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     APRIL 1998      


Did Arafat's Troops
Crush Iraqi Dissidents?

Herbert Zweibon

When Iraqi dissidents speak of the intifada, they are referring not to the mass Palestinian Arab rioting against Israelis that began in late 1987, but rather the failed revolt by Shi'ite Iraqi dissidents against the regime of Saddam Hussein in March 1991. There is, however, a disturbing link between the Shi'ite rebellion and the Palestinian Arabs, a link that is just now coming to light.

A lengthy account of the 1991 revolt against Saddam, which is now circulating among Iraqi dissidents in the United States, makes a passing reference to something that is evidently common knowledge among Iraqis but virtually unknown to Americans: the role played by Yassir Arafat and the PLO in the brutal suppression of the Shi'ite rebellion.

"Palestinian militias" were instrumental in stomping out Saddam's foes, the report notes. It says that "the PLO militias were involved in the takeover of Najaf" --a Shi'ite stronghold decimated in the crushing of the revolt-- and comments: "They are the same soldiers policing Gaza and the West Bank, still donning their Tikreeti mustaches"--a reference to the Saddam-style mustaches that are popular among Arafat's secret police.

Although Arafat's close friendship with Saddam is well known, the possibility that he sent his troops to wipe out Iraqi dissidents would be a significant revelation. But it would not be entirely surprising. After all, this is the same Arafat who sent his elite soldiers to Rumania in 1989 to fight against pro-democracy rebels who were trying to topple the Ceausescu regime.

This is also the same Arafat whose agents aided in the Iraqi conquest of Kuwait in 1990. According to the Jerusalem Post, the PLO played a "critical role" in "facilitating the Iraqi military conquest of Kuwait and President Saddam Hussein's subjugation of the country." The Post revealed (in August 1990) that "much of the logistical planning for the Iraqi invasion was based on intelligence supplied by PLO officials and supporters based in Kuwait." In addition, "when Iraqi forces entered Kuwait City, intelligence officers were already equipped with the names, addresses, and telephone numbers of all key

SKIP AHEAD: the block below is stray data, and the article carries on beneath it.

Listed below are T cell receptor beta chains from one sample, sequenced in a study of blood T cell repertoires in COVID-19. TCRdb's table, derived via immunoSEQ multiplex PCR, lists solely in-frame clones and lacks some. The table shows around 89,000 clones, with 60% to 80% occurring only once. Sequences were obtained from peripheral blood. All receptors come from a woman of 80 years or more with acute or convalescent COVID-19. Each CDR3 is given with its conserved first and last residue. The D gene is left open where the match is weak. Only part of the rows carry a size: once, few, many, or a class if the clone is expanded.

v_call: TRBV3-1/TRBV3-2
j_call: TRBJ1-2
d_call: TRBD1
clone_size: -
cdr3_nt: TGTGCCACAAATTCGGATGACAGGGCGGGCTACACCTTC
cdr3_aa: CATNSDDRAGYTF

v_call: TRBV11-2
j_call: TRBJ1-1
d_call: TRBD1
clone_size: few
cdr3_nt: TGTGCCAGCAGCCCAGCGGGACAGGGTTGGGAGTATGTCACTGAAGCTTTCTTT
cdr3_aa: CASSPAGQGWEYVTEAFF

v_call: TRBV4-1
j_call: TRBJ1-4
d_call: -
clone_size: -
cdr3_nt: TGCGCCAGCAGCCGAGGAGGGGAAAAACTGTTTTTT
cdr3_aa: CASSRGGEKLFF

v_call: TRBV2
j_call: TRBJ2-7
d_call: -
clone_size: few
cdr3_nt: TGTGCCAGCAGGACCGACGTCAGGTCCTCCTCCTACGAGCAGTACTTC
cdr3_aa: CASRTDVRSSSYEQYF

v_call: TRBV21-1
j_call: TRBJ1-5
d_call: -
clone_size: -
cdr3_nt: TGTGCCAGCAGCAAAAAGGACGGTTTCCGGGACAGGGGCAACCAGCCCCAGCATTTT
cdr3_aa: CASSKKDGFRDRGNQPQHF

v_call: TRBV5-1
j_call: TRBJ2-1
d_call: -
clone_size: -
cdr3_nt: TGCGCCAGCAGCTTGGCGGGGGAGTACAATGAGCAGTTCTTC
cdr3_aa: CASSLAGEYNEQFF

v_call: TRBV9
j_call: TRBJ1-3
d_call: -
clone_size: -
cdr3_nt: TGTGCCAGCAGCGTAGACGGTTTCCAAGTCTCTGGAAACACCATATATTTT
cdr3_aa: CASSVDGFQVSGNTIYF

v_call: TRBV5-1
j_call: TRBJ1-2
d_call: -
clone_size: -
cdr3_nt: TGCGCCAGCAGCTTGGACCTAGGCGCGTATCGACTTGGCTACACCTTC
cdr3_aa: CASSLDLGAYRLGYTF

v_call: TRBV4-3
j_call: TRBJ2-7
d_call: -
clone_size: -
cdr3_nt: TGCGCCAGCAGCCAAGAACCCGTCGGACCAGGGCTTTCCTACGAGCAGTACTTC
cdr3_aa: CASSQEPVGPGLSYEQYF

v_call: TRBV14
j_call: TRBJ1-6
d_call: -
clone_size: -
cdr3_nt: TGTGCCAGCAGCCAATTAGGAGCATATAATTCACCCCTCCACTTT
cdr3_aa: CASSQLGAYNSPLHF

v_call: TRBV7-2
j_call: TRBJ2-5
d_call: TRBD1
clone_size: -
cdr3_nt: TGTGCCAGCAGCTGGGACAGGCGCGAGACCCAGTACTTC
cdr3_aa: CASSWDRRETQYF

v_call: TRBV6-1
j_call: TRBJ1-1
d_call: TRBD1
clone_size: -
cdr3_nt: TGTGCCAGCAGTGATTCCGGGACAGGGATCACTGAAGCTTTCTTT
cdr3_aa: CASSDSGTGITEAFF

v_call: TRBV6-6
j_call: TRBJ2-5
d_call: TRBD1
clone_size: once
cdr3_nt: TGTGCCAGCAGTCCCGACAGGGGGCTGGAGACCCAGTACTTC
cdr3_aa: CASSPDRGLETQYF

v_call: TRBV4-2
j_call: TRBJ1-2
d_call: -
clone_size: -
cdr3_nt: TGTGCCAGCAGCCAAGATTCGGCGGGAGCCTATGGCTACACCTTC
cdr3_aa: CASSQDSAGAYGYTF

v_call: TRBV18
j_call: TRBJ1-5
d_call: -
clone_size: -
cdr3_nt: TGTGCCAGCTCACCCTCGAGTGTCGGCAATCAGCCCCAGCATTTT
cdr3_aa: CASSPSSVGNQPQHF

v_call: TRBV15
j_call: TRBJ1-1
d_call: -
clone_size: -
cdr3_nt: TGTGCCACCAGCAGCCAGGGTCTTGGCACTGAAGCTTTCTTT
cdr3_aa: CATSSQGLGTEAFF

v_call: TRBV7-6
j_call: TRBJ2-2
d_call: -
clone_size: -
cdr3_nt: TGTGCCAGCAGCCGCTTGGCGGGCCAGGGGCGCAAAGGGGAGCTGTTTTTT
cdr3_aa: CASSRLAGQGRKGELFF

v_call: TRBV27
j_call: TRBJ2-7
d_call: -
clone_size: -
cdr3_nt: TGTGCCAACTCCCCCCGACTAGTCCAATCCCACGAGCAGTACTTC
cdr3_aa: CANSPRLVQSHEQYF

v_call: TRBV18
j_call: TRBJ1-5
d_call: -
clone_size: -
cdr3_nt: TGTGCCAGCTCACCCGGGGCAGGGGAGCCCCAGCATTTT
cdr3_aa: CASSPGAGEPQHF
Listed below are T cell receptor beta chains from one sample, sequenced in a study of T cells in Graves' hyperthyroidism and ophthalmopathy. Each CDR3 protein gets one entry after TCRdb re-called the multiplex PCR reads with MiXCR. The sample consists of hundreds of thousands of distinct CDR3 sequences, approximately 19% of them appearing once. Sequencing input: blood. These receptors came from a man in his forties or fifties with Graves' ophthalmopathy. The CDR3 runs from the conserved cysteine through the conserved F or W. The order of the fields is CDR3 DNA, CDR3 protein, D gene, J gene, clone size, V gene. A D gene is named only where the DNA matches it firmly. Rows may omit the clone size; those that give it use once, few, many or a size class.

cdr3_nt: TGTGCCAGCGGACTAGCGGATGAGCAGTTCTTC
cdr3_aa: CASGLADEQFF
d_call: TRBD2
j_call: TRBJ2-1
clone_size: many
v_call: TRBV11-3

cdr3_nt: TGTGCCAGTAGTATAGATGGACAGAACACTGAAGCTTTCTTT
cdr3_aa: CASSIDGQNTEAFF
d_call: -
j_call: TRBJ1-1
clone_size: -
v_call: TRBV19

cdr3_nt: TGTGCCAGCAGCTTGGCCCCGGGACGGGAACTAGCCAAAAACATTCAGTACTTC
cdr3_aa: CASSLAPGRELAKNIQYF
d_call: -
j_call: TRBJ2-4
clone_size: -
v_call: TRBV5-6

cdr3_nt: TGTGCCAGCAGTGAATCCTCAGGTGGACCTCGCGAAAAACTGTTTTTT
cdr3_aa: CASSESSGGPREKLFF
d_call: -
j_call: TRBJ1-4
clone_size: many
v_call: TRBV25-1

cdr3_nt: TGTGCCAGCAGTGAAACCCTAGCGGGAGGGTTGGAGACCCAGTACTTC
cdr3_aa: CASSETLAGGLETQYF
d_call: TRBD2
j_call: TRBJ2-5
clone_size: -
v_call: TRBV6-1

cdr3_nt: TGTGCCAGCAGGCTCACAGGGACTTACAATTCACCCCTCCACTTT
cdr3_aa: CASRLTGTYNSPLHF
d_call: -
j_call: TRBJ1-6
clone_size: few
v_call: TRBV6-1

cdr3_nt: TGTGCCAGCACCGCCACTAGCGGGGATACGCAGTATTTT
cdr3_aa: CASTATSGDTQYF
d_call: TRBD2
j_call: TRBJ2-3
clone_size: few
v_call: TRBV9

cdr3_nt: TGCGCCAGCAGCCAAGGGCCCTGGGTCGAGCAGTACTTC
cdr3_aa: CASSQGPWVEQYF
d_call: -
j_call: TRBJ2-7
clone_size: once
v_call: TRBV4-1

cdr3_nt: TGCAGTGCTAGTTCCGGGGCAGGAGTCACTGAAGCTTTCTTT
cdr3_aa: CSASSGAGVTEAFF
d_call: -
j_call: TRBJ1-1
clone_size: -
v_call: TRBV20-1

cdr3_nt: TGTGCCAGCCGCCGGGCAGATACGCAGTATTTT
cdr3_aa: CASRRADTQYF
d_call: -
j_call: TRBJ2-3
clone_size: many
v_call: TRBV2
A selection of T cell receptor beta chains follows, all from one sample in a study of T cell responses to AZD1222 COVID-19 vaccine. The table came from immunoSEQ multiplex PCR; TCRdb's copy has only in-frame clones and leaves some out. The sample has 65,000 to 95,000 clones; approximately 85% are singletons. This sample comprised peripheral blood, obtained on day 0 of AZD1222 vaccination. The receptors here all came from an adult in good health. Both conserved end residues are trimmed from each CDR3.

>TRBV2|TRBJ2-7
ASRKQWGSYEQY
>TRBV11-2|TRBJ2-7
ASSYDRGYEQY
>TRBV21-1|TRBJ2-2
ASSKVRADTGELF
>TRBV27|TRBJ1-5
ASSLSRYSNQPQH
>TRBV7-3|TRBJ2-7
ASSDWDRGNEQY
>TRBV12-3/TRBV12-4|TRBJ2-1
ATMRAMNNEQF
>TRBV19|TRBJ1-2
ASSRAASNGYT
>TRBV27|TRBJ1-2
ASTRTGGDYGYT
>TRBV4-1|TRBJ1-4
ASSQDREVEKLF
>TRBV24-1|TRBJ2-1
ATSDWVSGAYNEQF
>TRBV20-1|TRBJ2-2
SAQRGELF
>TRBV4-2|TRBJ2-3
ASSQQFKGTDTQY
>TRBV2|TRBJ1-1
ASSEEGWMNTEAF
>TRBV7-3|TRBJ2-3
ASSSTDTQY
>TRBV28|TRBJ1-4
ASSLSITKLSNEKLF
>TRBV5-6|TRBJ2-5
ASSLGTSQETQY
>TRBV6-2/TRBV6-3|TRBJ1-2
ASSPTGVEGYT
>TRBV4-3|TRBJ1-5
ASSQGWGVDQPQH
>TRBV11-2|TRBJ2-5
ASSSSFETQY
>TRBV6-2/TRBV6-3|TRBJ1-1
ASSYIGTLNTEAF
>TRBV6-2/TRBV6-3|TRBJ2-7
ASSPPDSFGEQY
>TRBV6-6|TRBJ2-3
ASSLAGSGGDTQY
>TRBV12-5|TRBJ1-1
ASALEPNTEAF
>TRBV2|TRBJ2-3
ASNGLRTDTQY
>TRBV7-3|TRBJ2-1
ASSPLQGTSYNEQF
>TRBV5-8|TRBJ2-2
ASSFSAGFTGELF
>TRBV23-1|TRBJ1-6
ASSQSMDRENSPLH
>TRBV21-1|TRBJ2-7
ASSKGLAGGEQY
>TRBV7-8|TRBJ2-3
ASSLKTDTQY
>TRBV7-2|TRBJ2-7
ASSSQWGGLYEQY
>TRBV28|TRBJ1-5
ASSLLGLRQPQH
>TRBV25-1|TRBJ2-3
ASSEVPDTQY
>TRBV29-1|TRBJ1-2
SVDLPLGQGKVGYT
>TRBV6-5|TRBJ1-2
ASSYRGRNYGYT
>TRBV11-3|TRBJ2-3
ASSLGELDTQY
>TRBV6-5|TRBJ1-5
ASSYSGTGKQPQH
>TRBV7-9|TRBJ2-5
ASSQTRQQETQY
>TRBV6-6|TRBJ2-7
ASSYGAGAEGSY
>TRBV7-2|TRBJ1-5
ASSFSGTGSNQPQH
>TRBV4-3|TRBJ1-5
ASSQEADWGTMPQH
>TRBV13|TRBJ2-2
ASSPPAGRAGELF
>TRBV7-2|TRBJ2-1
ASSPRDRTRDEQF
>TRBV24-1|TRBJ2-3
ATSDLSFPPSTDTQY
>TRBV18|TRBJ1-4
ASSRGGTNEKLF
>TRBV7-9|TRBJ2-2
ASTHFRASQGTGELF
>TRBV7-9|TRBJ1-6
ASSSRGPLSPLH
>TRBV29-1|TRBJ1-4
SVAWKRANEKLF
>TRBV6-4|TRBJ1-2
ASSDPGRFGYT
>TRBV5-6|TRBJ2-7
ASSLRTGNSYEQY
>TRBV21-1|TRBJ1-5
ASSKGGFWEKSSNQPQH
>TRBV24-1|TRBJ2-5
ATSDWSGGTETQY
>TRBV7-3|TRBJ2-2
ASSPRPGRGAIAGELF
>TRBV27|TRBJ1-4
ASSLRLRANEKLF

civil servants, industrialists and oil engineers in Kuwait, thus enabling the country to continue functioning almost without missing a beat." The information had been provided by the PLO. Thanks to Arafat, when the Iraqis arrived, they "went straight to their homes, picked them up, and ordered them to go to work," said an Arab diplomat quoted in the London newspaper Independent.

If Arafat and the PLO did indeed do Saddam's dirty work against the Shi'ites in southern Iraq in 1991, U.S. policymakers should sit up and take notice. Such behavior by Arafat gives a good indication of the kind of regime that will emerge if the State Department continues its campaign to bring about the creation of a de facto PLO state in Judea, Samaria, and Gaza--it will be brutal, and it will be closely aligned to Saddam Hussein.

A PLO state will also have close ties to Iran. Arafat regularly visits Teheran, where he is warmly received. The Iranian government already arms and finances Islamic Jihad and other terrorist gangs in Arafat's territory, as a U.S. District judge confirmed in the recent suit against Iran by the family of terror victim Alisa Flatow. One can imagine the kind of Iranian weapons that will flow into "Palestine."

The Clinton administration must re-evaluate its Mideast policy, lest it end up serving as midwife to what may well be the most anti-American regime in the world.

Herbert Zweibon is chairman of Americans For a Safe Israel.


The Sudetenization of Palestine ...3

Iraq's Nuclear Threat, Then and Now ...7

Lebanon: Fighting the Good Fight ...8

Who's Guarding the Promised Land? ...10

April 1998               - 1 -               Outpost


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